2. Process: often forums and committees are set up with people having other full-time roles and are expected to make time for preparation, consultation, documentation and reaching agreement. Sessions become too short, are often postponed due to no quorum, or do not have all the representatives that need to be there to progress important decisions.
  3. Power: representatives on collaborative forums come with their own power bases from number of staff, size of budgets as well as personal expertise or influence. When this power is not recognised or managed effectively, there is much energy utilised in managing the politics rather than being focused on the mandate and results.
  4. Priorities: many members of collaborative committees are faced with conflicting priorities on a daily basis between their own stakeholders (direct boss, internal or external customers) and their committee role. Divisions may require a shorter-term solution for an immediate business crisis or opportunity whilst a cost-effective collaborative solution make take far too long to realise.
  5. People: the right people with the right skills may start off on committees but as frustrations, delays and other priorities compete, other people are seconded to these committees which may not necessarily have the organisational experience, technical depth or maturity to contribute at the level required. Messages back to business units can get diluted or confused, slowing down progress even more.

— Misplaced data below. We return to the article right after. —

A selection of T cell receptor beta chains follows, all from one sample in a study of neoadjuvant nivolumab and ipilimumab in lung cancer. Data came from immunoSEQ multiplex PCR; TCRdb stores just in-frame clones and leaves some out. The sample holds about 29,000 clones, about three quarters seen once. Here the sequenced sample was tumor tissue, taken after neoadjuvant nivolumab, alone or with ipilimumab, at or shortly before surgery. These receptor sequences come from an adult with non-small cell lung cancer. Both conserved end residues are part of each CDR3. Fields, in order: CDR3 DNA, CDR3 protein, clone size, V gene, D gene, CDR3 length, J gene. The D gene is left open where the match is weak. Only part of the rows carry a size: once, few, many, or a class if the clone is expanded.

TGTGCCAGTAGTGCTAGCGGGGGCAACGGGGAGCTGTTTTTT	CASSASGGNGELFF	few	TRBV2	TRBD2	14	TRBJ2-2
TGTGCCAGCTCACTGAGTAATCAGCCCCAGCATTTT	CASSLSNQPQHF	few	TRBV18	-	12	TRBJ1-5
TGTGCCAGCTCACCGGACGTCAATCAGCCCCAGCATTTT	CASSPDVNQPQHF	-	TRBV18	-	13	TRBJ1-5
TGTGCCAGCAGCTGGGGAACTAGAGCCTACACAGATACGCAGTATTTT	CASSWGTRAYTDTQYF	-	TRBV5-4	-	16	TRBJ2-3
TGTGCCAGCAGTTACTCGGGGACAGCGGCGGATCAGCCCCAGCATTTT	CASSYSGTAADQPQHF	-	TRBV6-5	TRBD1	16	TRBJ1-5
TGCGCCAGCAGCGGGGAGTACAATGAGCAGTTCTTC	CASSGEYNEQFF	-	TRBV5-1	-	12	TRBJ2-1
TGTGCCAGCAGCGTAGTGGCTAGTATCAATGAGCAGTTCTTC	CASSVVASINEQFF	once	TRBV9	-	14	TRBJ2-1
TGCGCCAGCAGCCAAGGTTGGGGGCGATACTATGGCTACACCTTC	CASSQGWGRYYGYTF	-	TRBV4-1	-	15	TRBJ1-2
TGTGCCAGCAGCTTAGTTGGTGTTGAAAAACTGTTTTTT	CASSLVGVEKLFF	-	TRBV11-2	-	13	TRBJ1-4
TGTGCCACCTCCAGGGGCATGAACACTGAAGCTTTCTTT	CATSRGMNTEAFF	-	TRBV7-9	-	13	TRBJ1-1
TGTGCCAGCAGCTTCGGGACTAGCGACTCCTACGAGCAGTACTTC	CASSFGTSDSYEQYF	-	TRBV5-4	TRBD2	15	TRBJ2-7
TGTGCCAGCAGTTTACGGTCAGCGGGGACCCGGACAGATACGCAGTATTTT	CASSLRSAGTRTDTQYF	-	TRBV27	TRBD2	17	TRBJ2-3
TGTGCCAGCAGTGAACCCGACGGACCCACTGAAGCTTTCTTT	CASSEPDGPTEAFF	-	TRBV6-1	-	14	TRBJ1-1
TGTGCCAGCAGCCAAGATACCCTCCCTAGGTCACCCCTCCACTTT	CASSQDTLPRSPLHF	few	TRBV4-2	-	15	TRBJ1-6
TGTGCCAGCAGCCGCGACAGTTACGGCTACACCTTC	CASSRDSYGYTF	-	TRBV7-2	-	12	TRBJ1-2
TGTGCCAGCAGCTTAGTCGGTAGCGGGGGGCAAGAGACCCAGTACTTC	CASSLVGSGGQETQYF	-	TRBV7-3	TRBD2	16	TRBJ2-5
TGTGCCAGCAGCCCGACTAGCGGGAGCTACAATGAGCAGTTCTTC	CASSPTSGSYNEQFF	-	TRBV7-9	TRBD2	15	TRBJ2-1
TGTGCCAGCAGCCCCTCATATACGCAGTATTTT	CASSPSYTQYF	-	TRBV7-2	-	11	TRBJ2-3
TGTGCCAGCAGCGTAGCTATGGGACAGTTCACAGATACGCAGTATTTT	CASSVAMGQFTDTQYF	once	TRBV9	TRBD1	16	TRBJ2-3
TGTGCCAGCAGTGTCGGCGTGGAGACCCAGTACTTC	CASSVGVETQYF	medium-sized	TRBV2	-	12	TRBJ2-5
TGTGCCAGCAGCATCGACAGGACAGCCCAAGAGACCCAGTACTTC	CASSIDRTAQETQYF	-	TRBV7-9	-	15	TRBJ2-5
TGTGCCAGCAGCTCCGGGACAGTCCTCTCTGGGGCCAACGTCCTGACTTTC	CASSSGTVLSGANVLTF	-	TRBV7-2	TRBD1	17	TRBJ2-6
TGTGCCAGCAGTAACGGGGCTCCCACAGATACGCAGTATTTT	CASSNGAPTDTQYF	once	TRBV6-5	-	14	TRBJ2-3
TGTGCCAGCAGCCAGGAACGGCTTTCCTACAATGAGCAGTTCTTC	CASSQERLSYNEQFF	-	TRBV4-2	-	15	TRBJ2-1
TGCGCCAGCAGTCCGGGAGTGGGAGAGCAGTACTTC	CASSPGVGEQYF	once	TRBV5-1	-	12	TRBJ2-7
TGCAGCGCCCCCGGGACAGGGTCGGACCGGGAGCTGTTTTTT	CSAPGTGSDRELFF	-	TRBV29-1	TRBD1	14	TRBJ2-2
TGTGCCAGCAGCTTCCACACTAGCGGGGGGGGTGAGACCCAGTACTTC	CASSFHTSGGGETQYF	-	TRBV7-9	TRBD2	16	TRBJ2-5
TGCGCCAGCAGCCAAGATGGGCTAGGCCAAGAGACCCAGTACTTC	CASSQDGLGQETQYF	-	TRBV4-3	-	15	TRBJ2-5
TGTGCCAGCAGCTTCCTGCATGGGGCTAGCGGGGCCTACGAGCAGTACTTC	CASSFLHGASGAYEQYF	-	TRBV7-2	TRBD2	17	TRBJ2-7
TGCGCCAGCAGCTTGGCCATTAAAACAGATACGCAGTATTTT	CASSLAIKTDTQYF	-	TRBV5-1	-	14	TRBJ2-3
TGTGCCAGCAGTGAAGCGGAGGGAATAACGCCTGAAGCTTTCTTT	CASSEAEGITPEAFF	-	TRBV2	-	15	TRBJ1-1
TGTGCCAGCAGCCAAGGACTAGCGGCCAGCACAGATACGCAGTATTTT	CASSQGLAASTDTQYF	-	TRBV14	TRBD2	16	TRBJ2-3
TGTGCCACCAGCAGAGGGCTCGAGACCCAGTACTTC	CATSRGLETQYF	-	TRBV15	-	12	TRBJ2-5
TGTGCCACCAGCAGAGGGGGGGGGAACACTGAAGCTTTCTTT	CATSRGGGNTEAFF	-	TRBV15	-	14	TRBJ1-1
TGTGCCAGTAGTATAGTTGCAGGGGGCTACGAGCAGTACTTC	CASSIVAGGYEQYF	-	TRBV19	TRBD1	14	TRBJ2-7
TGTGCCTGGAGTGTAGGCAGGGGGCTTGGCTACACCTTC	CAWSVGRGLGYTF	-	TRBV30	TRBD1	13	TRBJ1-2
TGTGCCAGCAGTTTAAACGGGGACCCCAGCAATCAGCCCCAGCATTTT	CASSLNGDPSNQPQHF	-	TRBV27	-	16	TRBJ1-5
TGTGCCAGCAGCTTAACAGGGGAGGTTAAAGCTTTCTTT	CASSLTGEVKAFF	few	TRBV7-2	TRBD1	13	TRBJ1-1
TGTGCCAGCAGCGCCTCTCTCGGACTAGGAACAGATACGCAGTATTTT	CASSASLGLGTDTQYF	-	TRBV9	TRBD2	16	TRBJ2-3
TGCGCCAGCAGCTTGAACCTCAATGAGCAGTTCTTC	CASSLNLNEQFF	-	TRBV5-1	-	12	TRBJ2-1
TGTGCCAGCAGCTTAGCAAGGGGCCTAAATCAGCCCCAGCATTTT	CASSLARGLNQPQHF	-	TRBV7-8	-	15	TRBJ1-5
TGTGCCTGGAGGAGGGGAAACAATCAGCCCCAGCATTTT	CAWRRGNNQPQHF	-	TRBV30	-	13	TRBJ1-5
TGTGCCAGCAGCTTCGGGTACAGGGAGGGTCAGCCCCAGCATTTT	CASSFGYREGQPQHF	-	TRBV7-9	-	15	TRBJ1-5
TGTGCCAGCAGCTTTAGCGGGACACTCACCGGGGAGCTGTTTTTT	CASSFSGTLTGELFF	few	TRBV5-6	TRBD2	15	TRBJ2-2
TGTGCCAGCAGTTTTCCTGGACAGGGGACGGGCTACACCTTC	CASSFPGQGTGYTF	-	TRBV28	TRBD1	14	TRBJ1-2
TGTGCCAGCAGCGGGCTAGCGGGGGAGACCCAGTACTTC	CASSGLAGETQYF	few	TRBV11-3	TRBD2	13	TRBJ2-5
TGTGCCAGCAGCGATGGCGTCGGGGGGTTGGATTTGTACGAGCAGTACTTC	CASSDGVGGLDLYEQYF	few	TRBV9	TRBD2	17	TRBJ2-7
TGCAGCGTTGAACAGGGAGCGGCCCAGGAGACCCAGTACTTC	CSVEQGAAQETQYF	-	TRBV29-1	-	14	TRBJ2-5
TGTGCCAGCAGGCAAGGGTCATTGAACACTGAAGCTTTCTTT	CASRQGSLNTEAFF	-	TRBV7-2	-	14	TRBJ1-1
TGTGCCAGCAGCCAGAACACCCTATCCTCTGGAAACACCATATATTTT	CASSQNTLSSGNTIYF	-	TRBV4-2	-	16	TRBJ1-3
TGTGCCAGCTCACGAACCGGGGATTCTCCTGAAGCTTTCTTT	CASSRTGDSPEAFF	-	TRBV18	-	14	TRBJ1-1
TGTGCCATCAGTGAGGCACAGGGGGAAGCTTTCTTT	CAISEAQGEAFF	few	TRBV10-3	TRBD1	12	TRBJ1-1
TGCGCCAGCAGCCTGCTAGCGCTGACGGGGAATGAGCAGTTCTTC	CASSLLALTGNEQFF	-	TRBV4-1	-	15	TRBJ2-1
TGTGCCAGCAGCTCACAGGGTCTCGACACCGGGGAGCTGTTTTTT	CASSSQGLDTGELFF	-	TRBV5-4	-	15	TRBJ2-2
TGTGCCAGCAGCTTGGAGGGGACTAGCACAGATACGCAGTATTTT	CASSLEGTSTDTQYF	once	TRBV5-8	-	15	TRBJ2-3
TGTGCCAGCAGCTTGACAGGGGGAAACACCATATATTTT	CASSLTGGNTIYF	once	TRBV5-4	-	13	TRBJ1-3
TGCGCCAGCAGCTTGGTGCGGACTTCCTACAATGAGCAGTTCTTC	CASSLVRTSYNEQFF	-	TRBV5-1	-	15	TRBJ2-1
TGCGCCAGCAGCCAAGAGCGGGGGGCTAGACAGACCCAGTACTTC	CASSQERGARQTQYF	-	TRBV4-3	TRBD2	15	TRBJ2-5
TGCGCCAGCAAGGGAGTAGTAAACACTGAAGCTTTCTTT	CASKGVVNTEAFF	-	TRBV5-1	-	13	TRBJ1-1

6. Principles: the time required up front to set up principles and ways of working is often recognised but then pushed out due to time pressures. Principles need to include the type and level of collaboration required as well as the behaviours needed for success. Accountability processes need to be outlined for people reneging on commitments made.
  7. Practices: for collaboration to be effective, certain minimum standards across divisions or brands need to be agreed i.e. what we will collaborate on and what we have the freedom to do in our own way. This is particularly important when a common technology platform or processes are being used across businesses.

A useful framework that I have found recently is the Alignment vs Autonomy matrix from the Employer Branding Academy of Universum. It outlines the continuums of alignment vs autonomy and the space where agility prevails. Finding that unique balance of BOTH/AND is a journey of many facilitated conversations to ensure agreement on the most important problems and dilemmas to solve, the business rationale for these, and the time and resources required to address them in a collaborative yet agile fashion. Each of the 8Ps need to be unpacked, agreed to and then specific plans and milestones committed to with leadership and joint accountability mechanisms clearly defined.

Building our collaborative muscle

The way we work has changed. Harvard Business Review surveyed business leaders worldwide about how collaboration is changing within their organizations.

  • 72% say “effective team communication” has become more important over the past two years.
  • 54% are investing in easier-to-use collaboration solutions.
  • 64% report that collaboration with external parties has increased in importance.

Over and above the 8Ps required to find the value in collaboration, there are a number of mindsets and skills that can facilitate collaboration. I will cover more of the benefits, advantages and skills of collaboration in my next blog.